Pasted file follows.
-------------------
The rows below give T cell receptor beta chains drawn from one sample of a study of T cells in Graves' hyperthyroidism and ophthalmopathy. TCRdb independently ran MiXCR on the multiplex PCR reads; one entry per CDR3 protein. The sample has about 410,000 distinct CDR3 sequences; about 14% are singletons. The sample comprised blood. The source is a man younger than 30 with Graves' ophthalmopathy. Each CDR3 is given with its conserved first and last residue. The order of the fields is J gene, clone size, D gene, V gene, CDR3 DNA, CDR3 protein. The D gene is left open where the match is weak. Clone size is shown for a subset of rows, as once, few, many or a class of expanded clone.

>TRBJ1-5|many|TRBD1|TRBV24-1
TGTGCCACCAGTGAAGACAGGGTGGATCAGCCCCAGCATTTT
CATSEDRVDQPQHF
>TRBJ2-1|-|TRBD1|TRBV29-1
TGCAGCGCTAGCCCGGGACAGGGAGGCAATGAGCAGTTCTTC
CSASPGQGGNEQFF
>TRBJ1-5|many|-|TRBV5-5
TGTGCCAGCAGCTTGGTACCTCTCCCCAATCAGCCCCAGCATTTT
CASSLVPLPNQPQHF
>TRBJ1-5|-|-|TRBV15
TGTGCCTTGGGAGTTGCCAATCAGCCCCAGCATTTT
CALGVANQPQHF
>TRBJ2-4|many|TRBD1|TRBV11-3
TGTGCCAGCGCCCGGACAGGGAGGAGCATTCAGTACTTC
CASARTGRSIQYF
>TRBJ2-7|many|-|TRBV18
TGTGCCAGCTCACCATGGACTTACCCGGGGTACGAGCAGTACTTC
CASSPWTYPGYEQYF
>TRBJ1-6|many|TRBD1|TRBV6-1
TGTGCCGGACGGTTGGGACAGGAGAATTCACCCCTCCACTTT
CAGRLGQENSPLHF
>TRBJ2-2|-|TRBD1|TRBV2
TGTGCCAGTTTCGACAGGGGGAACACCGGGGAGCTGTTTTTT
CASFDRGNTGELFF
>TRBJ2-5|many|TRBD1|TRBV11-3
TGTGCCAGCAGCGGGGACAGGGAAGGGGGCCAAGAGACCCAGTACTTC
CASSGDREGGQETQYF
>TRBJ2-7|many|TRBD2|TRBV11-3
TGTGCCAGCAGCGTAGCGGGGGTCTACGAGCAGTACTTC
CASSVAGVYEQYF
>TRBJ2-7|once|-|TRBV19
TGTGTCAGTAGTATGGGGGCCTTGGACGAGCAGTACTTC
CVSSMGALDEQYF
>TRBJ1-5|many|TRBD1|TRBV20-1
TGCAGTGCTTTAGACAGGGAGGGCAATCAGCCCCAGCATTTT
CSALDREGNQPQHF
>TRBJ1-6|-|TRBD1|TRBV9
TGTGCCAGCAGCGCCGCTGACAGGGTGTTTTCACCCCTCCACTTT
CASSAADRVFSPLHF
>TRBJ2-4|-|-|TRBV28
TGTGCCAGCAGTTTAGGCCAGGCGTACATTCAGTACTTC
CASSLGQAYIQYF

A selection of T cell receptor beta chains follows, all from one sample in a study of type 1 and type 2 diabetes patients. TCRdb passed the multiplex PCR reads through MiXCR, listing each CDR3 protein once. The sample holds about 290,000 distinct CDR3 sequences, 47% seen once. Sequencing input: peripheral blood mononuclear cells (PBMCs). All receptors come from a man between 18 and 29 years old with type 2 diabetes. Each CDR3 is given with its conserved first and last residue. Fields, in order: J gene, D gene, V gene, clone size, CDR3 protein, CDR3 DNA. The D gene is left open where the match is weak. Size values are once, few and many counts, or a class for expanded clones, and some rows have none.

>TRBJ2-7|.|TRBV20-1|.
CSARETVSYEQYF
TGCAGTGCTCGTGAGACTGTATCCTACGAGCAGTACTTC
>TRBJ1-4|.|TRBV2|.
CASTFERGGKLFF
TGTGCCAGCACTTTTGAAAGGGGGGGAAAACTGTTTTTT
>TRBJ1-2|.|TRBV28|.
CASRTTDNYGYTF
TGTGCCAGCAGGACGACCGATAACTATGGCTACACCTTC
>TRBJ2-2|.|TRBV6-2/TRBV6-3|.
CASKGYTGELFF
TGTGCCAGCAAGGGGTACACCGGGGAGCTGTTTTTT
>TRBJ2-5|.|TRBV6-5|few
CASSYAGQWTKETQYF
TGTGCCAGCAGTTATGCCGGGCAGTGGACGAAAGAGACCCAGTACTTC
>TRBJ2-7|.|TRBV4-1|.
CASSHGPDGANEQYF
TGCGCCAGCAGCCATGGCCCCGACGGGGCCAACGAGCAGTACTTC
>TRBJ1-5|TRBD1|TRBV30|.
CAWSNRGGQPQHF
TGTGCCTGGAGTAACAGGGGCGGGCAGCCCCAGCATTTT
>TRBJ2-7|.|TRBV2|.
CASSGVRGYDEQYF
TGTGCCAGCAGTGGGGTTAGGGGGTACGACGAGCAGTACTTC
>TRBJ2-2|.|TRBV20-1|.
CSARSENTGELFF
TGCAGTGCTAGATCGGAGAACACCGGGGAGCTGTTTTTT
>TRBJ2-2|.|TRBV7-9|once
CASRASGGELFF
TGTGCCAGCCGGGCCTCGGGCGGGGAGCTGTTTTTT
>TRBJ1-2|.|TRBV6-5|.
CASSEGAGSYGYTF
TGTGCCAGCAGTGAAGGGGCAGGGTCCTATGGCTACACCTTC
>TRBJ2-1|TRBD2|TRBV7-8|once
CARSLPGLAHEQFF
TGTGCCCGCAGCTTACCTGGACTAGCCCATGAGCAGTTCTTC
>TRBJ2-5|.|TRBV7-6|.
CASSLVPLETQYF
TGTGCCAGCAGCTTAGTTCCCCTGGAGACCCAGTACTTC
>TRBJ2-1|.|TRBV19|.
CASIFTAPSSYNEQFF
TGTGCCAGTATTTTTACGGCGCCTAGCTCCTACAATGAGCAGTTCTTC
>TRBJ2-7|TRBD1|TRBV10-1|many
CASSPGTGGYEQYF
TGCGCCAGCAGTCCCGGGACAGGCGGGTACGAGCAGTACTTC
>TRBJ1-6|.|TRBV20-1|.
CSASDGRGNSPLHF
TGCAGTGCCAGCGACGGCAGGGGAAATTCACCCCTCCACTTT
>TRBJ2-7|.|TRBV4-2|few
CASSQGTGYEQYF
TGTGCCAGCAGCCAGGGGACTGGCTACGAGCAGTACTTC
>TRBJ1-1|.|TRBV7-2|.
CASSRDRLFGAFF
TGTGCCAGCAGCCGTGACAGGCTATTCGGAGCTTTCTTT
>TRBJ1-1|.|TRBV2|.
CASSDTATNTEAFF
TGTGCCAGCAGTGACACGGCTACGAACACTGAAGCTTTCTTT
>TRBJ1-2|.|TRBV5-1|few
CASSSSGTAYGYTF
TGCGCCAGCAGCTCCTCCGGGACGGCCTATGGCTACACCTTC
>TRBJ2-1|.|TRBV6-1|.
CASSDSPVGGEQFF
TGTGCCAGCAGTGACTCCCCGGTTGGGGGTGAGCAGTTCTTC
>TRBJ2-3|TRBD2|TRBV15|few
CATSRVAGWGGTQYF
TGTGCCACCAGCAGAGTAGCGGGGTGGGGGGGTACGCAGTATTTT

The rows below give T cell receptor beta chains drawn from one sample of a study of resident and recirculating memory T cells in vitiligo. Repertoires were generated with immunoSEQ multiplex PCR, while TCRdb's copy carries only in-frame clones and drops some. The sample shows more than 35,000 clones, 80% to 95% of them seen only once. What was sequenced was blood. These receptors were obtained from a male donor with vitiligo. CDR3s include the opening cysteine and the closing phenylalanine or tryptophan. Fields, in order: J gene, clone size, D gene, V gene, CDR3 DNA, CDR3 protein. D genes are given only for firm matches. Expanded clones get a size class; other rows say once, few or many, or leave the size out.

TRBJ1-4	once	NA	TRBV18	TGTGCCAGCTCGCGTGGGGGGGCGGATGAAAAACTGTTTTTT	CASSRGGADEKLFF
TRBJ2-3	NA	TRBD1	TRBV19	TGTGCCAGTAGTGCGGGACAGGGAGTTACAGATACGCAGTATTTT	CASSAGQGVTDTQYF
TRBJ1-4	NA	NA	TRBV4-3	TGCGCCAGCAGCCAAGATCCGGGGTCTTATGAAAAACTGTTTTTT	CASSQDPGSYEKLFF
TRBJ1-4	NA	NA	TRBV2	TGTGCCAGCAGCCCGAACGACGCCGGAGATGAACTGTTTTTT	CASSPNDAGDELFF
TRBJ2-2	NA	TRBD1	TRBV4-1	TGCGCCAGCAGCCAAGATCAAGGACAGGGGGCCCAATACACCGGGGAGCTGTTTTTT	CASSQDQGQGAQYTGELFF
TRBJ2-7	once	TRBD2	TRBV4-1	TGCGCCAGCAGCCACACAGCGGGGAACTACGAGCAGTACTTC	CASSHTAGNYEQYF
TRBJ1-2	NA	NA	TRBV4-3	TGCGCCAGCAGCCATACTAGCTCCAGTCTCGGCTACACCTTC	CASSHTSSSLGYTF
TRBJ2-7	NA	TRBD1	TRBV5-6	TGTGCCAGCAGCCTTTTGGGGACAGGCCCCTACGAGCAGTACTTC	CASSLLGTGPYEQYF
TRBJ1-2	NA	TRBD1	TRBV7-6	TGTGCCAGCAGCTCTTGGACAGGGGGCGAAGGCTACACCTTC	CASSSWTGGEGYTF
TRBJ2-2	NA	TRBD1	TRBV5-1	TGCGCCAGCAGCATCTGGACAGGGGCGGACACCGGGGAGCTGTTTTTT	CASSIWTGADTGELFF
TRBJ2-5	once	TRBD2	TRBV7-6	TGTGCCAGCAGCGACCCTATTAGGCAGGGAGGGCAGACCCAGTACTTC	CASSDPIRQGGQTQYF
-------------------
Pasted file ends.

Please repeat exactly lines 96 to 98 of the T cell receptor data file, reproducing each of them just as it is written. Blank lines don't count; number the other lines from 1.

>TRBJ1-1|.|TRBV7-2|.
CASSRDRLFGAFF
TGTGCCAGCAGCCGTGACAGGCTATTCGGAGCTTTCTTT